Speed Reads

Nature's Nightmares

It's now too late to rescue people in lava flow zones, Hawaii officials say

It's been four days since the Kilauea volcano on Hawaii's Big Island erupted, and officials can only do so much to further protect residents from the miles-long streams of lava.

Some residents are still inside a neighborhood that was evacuated Sunday night, reports CBS News, and local police have said that they will not enter the area to get those people out.

The eruption started Thursday and has destroyed at least 31 homes and buildings. A series of earthquakes has combined with the volcano's eruption and created major fissures in the ground, while the volcano continues to spew lava. About 1,700 people on the island have been evacuated from their homes, CBS News reports.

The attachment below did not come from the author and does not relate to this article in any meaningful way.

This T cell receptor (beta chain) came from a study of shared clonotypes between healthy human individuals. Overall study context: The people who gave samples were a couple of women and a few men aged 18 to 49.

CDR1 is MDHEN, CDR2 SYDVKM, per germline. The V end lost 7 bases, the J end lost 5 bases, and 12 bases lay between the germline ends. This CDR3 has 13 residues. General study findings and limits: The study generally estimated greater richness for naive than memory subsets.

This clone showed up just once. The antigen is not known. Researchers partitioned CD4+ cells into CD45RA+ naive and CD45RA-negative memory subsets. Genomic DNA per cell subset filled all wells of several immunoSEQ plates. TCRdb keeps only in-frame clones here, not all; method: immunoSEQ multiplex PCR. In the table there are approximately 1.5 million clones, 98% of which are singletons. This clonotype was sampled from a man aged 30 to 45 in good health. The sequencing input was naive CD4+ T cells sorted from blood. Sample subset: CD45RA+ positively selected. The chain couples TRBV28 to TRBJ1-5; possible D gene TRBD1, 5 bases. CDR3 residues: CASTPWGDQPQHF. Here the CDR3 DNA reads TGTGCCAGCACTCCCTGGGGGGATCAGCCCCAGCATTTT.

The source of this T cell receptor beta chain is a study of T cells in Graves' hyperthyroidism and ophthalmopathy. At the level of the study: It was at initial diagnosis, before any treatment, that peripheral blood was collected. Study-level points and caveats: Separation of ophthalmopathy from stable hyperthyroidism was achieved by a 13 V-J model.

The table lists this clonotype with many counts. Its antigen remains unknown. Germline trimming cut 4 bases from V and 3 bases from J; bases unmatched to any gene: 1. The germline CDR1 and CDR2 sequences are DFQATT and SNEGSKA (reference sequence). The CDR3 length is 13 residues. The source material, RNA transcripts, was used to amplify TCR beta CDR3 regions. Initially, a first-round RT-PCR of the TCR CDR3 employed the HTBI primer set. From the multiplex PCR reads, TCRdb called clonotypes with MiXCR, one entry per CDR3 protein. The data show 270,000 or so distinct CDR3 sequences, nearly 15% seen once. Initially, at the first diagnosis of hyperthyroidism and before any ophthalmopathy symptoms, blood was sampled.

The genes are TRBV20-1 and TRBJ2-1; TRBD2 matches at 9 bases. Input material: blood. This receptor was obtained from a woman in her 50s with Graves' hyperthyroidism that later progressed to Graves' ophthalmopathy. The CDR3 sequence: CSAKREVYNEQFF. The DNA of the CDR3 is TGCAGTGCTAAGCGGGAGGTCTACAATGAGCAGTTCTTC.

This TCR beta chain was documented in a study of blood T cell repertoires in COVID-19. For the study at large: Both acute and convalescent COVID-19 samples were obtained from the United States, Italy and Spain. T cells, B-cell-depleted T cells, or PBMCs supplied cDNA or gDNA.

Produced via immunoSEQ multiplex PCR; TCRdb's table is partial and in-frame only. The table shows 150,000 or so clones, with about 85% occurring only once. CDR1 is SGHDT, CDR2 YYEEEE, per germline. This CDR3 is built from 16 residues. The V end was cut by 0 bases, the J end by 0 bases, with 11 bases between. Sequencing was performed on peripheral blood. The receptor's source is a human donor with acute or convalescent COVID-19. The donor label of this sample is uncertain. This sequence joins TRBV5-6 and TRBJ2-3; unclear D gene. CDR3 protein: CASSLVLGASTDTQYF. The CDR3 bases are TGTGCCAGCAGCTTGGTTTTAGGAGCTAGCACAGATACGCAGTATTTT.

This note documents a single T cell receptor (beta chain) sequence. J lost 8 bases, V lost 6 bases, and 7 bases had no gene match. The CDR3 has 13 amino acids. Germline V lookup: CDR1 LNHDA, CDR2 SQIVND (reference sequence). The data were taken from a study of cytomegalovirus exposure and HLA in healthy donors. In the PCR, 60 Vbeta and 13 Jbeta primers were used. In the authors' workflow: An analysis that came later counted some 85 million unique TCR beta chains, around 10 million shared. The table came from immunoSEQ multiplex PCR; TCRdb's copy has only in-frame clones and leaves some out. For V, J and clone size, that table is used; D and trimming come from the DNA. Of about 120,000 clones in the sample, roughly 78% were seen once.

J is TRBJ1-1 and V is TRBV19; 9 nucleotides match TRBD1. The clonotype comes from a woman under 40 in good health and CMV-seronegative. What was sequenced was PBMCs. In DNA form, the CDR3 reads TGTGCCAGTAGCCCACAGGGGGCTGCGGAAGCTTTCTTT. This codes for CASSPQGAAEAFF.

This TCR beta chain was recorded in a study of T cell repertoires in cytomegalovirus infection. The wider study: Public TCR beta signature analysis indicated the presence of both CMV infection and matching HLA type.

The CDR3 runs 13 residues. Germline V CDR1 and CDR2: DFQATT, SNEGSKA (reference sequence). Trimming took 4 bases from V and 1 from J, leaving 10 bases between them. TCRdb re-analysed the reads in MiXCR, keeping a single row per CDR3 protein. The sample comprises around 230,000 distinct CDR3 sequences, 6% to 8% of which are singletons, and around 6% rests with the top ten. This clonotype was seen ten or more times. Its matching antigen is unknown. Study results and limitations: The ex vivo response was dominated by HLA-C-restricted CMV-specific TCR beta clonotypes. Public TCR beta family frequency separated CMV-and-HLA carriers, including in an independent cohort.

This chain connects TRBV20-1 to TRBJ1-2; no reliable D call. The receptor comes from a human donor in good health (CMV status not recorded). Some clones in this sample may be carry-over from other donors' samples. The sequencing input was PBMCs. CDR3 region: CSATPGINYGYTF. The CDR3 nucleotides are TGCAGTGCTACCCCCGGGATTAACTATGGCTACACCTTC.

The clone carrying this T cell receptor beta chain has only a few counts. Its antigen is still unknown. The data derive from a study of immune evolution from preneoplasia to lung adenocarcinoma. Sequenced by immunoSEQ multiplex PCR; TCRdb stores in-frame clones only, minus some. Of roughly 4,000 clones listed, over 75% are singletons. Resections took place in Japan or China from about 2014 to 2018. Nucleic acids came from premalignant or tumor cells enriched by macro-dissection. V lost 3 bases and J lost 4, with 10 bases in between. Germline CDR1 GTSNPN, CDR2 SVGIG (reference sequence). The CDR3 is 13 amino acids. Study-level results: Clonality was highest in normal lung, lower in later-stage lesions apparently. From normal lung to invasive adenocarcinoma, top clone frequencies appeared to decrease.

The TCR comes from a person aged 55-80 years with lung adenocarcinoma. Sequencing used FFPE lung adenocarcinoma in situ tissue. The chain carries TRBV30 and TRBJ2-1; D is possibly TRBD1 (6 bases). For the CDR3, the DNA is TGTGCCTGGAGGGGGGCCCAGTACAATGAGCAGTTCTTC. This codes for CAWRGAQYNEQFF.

In Leilani Estates, emergency management officials warned residents to get out immediately. But police and firefighters aren't entering the area for those who remain because there's nothing they can do to fight the flows, which have traveled 25 miles to reach Leilani Estates.

Officials predict that the lava streams will continue as more vents open up to release the extensive buildup of underground magma. Even residents who aren't in the lava's line of destruction are at risk, as the volcano emits sulfur dioxide, a toxic smoke. Some neighborhoods have been evacuated because of the smoke hazard, which can be deadly. Read more at CBS News.